John Kuraoka, freelance advertising copywriter
(619) 465-6100
Ad Blog: news and views about advertising, branding, marketing, and copywriting
March 2011

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March 22 2011
Insurer Aflac is looking for a new voice for the Aflac duck, after firing comedian Gilbert Gottfried over his tweets joking about the Japan earthquake and tsunami. Here’s the story, from the Associated Press via MSNBC:
Advertising copywriter blog link

Even with a made-up mascot it’s possible to run into trouble with celebrity misbehavior. All you have to do is hire a celebrity.

The thing is, this was preventable. There was no real reason to go with Gottfried when there were lots of other voice actors who could’ve been just as grating, just as annoyingly charming. It’s a duck, after all, a fictionalized duck. Hiring a known celebrity to voice the Aflac duck is like hiring Hulk Hogan to voice the Jolly Green Giant. Yeah, he could do it, and maybe do it well, but so could a lot of other unknown people.

Yeah, maybe it was Gottfried’s brand that sold the concept to the client. Maybe. After all, the Aflac duck didn’t start out as an advertising icon. Maybe Gottfried was a key part of the success. But to me, the duck’s celebrity voice always stole something from the purity of the concept. If you’re going to create something, create it all the way, without the lift from someone else’s brand.

Who voiced the Jolly Green Giant? Or the Pillsbury Doughboy? Or Tony the Tiger?

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March 21 2011
Just weeks after airing its vaunted first-ever TV commercial, on the Super Bowl no less, Groupon slams the ad agency that created the spot. Here’s the story, from Advertising Age:
Advertising copywriter blog link

I don’t entirely understand why you would even undertake such a task on a project basis. (Yeah, money, but it’s not all about money.) For the ad agency, such a deal makes explicit the lack of an ongoing relationship, to say nothing of the trust, collaboration, and due diligence that goes into building and maintaining a relationship. For the client, the deal all but ensures short-term thinking with a big bang and minimal brand-building or accountability.

So why is it a surprise that this is how it ended up?

In a down economy, an ad campaign for Groupon could have had real heart. Instead, the creative team went for laughs, trivializing the medium, the message, and the client. But it’ll look good on the agency reel. And, for something that was just a project, maybe that’s all that mattered.

Except that it isn’t.
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March 9 2011
It must be something in the air. Just the other day I mentioned Toyota’s slow rise to US market domination, and today there’s a feature story about Toshiaki “Tag” Taguchi, who played a big part in that growth from the mid-60s through the early 00s. Here it is, from the Associated Press via Yahoo! News:
Advertising copywriter blog link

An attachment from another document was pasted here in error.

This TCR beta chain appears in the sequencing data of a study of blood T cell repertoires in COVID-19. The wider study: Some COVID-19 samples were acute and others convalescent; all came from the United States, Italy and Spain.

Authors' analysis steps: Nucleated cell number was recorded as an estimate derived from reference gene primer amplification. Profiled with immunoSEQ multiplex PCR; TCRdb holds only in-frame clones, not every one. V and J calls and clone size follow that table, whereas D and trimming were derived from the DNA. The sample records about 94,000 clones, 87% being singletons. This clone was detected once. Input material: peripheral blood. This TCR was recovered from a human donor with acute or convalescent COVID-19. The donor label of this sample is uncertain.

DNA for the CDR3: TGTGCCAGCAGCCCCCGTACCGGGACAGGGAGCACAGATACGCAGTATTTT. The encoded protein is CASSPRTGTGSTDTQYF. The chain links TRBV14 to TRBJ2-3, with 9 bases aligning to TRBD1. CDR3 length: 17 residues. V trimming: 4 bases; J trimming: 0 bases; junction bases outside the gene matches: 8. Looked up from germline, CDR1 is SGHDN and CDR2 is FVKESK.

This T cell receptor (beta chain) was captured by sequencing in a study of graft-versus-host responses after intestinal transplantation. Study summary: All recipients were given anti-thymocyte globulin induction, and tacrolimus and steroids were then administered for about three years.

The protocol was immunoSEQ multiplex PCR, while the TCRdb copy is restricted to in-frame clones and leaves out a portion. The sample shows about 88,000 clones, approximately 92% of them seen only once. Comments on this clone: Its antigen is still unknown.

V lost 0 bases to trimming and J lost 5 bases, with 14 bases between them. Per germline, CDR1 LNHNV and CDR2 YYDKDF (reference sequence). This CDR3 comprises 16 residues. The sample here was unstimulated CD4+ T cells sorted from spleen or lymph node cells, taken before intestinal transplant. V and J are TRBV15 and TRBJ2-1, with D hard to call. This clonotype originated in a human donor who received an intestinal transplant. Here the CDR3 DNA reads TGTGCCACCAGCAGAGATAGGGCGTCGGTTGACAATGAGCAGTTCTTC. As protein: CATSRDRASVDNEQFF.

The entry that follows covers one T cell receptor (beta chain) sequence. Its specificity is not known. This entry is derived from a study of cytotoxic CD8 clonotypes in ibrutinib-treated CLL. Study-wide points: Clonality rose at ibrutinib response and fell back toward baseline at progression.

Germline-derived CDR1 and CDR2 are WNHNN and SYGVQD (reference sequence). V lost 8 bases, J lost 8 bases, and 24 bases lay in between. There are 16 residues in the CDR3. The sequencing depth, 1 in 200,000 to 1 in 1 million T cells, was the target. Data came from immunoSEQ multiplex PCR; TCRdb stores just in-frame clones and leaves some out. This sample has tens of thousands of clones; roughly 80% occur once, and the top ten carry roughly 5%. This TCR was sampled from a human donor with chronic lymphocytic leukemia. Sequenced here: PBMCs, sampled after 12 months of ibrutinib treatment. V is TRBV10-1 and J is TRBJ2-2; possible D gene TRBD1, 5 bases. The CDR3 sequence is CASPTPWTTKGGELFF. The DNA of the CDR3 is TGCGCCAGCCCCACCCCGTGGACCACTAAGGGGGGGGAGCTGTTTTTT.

Toyota’s brand was made in the 1970s and 80s, during Taguchi’s tenure at Toyota North America. In a time of rising gas prices and a buckling economy, gas-sipping compact cars were easy sales. Unfortunately, the compact car market offered vehicles like the execrable Renaults and Fiats of the day (Brava, anyone?), or the woeful Chevrolet Chevette, or the dowdy-but-reputation-impaired Ford Pinto. Even VW was having problems following up the Beetle. Against that background, to sell a small, economical car that was actually dependable was a huge breakthrough – and that simple fact built the fortunes of Toyota and Nissan, at least.

It’s also worth noting, as I have before, that Toyota became a top automotive brand without a slogan or tagline.

Branding isn’t what you say. It’s what you do. That’s why Toyota’s corporate actions (or inactions) while a crisis unfolded did so much damage. And that’s also why the findings that cleared the automaker of electronic flaws is no “vindication.” The problem doesn’t lie in engineering, it lies in branding. And the solution is to return to having a relationship in full with customers, something that got streamlined out on the way to #1.
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March 7 2011
I saw this over the weekend, and had to share it. It’s a look at new market research tools using eye-tracking and facial expression recognition. Here’s the story, from the BBC:
Advertising copywriter blog link

Regardless of technology, I think market research will always be a gray area, as much art as science. Saying that software that can identify human expressions and log eye movements is like saying software can break a piece of art or architecture into golden sections and other mathematical formulae. It’s both true and only slightly relevant to creating the end result. A computer can no more read hearts and minds as a predictor of future behavior than it can create art.

And that future in which “no product is doomed to flop”? It sounds pretty dismal, a future without Apple Lisas to herald Macs or Toyopet Crowns to pave the way for Toyota Corollas and Camrys. People don’t always know what they want, even after they see it, and sea changes are rarely welcomed. If it were so, it would be the end of risk-taking, which spells the end of innovation itself.

Fortunately, I don’t believe it’ll come to that.